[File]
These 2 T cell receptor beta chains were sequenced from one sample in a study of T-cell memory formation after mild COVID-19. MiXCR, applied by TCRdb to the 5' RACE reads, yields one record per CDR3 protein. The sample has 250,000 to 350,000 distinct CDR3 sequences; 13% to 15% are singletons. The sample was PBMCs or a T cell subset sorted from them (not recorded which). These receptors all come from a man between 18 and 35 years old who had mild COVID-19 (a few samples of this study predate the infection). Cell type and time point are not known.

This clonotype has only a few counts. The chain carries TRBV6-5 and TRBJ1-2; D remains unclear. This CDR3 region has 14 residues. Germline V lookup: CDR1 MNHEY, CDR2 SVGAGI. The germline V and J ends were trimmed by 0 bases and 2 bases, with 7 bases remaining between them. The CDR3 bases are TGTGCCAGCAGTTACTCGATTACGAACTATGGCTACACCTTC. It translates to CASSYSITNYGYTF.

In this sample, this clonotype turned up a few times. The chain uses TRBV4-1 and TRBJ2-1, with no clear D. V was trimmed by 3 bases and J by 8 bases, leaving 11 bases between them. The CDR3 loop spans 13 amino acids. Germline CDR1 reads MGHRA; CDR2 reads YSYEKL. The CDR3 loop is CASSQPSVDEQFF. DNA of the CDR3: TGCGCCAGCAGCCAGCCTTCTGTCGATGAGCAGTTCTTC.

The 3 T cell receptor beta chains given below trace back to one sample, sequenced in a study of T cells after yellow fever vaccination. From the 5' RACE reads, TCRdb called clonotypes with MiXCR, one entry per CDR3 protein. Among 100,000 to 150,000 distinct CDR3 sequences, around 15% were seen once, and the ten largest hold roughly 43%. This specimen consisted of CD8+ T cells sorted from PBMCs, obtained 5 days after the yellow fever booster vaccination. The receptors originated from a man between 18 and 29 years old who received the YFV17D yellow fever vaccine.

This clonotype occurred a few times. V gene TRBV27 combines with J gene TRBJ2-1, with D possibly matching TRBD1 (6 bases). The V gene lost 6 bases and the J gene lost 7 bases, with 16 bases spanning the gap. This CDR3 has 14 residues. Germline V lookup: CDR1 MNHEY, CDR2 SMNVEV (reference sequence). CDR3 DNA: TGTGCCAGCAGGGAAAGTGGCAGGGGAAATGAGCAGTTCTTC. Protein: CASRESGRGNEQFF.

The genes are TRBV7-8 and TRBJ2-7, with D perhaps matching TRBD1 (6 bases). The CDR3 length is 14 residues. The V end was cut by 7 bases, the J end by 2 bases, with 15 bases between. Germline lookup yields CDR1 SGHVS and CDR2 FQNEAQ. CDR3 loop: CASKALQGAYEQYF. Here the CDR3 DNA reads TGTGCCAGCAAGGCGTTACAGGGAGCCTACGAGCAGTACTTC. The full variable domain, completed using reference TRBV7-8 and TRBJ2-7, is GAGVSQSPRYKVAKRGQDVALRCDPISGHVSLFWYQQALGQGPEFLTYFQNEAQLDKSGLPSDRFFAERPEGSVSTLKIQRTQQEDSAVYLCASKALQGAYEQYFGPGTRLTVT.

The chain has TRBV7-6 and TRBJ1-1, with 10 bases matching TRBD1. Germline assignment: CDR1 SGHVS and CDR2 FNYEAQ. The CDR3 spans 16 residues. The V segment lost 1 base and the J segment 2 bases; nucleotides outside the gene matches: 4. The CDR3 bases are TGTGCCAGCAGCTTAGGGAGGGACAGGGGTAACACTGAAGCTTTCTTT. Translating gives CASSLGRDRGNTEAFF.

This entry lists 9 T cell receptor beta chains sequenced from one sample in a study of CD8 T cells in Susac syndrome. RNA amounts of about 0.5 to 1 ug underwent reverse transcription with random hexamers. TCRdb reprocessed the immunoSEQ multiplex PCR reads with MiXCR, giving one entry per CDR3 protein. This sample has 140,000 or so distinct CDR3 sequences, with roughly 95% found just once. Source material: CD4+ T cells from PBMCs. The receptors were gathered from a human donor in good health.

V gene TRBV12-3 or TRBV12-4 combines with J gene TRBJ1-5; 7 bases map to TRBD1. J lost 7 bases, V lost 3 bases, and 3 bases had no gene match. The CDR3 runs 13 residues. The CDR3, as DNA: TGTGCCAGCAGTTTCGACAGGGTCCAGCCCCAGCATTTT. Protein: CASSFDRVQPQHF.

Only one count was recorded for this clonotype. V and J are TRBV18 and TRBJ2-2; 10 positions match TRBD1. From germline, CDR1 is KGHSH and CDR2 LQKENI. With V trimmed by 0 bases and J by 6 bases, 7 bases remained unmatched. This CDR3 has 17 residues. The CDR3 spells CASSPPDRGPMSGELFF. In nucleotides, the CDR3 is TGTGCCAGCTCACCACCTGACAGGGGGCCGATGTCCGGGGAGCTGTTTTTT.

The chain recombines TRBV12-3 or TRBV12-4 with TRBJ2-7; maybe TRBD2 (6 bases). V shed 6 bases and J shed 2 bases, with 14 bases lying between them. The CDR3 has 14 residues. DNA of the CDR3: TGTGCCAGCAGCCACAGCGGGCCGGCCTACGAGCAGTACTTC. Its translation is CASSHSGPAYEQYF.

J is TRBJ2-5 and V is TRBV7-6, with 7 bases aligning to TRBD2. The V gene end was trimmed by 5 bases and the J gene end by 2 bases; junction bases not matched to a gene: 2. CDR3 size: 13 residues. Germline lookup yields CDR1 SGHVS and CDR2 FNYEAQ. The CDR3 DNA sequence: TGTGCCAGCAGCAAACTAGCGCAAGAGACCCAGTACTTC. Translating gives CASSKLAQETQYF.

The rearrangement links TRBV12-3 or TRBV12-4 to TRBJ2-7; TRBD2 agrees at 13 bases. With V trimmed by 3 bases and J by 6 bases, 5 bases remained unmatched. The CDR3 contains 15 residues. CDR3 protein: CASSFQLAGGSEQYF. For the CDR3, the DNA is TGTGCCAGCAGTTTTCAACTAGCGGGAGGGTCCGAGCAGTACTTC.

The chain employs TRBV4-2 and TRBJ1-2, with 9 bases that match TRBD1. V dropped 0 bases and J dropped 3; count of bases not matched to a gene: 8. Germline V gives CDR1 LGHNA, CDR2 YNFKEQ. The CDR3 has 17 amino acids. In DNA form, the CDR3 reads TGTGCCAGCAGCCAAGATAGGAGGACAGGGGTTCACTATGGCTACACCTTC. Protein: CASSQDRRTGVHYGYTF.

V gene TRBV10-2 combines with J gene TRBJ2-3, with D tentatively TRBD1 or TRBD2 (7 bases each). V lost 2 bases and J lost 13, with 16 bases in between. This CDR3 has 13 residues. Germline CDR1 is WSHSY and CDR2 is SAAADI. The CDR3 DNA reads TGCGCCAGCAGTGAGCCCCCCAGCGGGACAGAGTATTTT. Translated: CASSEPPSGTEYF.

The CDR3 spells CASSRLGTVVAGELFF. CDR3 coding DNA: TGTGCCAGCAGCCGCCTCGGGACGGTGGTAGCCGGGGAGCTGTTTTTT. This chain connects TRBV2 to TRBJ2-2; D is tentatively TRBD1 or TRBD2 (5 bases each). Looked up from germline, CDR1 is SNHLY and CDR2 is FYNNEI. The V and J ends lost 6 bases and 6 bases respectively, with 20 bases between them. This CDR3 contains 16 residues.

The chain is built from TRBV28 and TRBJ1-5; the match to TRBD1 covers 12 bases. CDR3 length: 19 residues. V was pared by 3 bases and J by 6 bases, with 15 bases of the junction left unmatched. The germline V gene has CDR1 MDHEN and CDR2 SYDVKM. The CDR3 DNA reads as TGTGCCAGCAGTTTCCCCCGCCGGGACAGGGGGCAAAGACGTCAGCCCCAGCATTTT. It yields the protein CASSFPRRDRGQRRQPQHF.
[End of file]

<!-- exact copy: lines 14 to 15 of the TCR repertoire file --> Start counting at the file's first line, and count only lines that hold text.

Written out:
The chain employs TRBV4-2 and TRBJ1-2, with 9 bases that match TRBD1. V dropped 0 bases and J dropped 3; count of bases not matched to a gene: 8. Germline V gives CDR1 LGHNA, CDR2 YNFKEQ. The CDR3 has 17 amino acids. In DNA form, the CDR3 reads TGTGCCAGCAGCCAAGATAGGAGGACAGGGGTTCACTATGGCTACACCTTC. Protein: CASSQDRRTGVHYGYTF.

V gene TRBV10-2 combines with J gene TRBJ2-3, with D tentatively TRBD1 or TRBD2 (7 bases each). V lost 2 bases and J lost 13, with 16 bases in between. This CDR3 has 13 residues. Germline CDR1 is WSHSY and CDR2 is SAAADI. The CDR3 DNA reads TGCGCCAGCAGTGAGCCCCCCAGCGGGACAGAGTATTTT. Translated: CASSEPPSGTEYF.